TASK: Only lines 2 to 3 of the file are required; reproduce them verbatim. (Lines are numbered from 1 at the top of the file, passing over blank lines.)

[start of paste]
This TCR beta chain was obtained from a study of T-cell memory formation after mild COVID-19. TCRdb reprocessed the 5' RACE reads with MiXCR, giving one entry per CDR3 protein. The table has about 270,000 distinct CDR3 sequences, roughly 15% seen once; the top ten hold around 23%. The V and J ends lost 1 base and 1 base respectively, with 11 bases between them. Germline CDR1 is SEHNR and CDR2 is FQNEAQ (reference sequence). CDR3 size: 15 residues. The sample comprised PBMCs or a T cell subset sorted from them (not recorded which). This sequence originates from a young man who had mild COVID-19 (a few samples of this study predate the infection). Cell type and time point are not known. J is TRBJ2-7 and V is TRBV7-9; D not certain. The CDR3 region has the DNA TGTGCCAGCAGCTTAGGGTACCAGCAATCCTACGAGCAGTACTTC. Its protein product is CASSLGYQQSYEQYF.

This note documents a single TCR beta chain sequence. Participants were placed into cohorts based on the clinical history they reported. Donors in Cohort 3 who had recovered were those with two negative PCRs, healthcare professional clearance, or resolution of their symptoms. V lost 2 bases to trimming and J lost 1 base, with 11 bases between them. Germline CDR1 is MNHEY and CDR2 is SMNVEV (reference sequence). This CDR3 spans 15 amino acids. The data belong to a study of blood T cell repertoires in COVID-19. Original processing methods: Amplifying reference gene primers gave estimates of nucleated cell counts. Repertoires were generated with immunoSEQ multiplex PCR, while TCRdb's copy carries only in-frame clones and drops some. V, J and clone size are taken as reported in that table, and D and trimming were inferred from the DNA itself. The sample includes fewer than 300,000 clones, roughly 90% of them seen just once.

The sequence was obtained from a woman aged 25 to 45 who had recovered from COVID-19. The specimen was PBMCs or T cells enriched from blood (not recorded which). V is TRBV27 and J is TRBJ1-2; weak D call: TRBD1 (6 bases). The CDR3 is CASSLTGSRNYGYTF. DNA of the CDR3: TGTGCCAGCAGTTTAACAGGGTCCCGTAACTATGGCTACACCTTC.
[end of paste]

This note documents a single TCR beta chain sequence. Participants were placed into cohorts based on the clinical history they reported. Donors in Cohort 3 who had recovered were those with two negative PCRs, healthcare professional clearance, or resolution of their symptoms. V lost 2 bases to trimming and J lost 1 base, with 11 bases between them. Germline CDR1 is MNHEY and CDR2 is SMNVEV (reference sequence). This CDR3 spans 15 amino acids. The data belong to a study of blood T cell repertoires in COVID-19. Original processing methods: Amplifying reference gene primers gave estimates of nucleated cell counts. Repertoires were generated with immunoSEQ multiplex PCR, while TCRdb's copy carries only in-frame clones and drops some. V, J and clone size are taken as reported in that table, and D and trimming were inferred from the DNA itself. The sample includes fewer than 300,000 clones, roughly 90% of them seen just once.

The sequence was obtained from a woman aged 25 to 45 who had recovered from COVID-19. The specimen was PBMCs or T cells enriched from blood (not recorded which). V is TRBV27 and J is TRBJ1-2; weak D call: TRBD1 (6 bases). The CDR3 is CASSLTGSRNYGYTF. DNA of the CDR3: TGTGCCAGCAGTTTAACAGGGTCCCGTAACTATGGCTACACCTTC.